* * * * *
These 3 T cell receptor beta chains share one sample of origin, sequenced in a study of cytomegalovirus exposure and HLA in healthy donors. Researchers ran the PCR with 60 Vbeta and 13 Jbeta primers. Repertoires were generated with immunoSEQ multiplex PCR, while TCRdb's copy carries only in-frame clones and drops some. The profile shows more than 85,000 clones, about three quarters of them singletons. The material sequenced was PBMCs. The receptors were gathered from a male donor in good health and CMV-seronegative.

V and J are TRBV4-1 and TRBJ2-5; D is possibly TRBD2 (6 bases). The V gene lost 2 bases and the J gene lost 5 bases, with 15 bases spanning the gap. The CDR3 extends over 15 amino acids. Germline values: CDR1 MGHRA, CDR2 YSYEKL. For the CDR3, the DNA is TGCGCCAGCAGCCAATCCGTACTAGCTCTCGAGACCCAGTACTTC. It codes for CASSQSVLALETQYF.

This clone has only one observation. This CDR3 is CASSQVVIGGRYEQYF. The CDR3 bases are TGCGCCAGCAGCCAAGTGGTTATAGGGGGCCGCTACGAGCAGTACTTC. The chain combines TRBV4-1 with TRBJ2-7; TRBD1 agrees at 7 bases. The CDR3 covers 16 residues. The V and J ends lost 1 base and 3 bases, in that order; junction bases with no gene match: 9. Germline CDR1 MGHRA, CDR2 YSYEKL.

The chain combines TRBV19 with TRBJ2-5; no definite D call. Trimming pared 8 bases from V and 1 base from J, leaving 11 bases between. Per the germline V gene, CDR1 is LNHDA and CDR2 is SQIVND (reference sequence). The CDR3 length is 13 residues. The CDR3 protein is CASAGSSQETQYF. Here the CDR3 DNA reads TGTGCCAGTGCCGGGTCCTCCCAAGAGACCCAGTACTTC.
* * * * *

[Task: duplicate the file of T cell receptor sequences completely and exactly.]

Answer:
These 3 T cell receptor beta chains share one sample of origin, sequenced in a study of cytomegalovirus exposure and HLA in healthy donors. Researchers ran the PCR with 60 Vbeta and 13 Jbeta primers. Repertoires were generated with immunoSEQ multiplex PCR, while TCRdb's copy carries only in-frame clones and drops some. The profile shows more than 85,000 clones, about three quarters of them singletons. The material sequenced was PBMCs. The receptors were gathered from a male donor in good health and CMV-seronegative.

V and J are TRBV4-1 and TRBJ2-5; D is possibly TRBD2 (6 bases). The V gene lost 2 bases and the J gene lost 5 bases, with 15 bases spanning the gap. The CDR3 extends over 15 amino acids. Germline values: CDR1 MGHRA, CDR2 YSYEKL. For the CDR3, the DNA is TGCGCCAGCAGCCAATCCGTACTAGCTCTCGAGACCCAGTACTTC. It codes for CASSQSVLALETQYF.

This clone has only one observation. This CDR3 is CASSQVVIGGRYEQYF. The CDR3 bases are TGCGCCAGCAGCCAAGTGGTTATAGGGGGCCGCTACGAGCAGTACTTC. The chain combines TRBV4-1 with TRBJ2-7; TRBD1 agrees at 7 bases. The CDR3 covers 16 residues. The V and J ends lost 1 base and 3 bases, in that order; junction bases with no gene match: 9. Germline CDR1 MGHRA, CDR2 YSYEKL.

The chain combines TRBV19 with TRBJ2-5; no definite D call. Trimming pared 8 bases from V and 1 base from J, leaving 11 bases between. Per the germline V gene, CDR1 is LNHDA and CDR2 is SQIVND (reference sequence). The CDR3 length is 13 residues. The CDR3 protein is CASAGSSQETQYF. Here the CDR3 DNA reads TGTGCCAGTGCCGGGTCCTCCCAAGAGACCCAGTACTTC.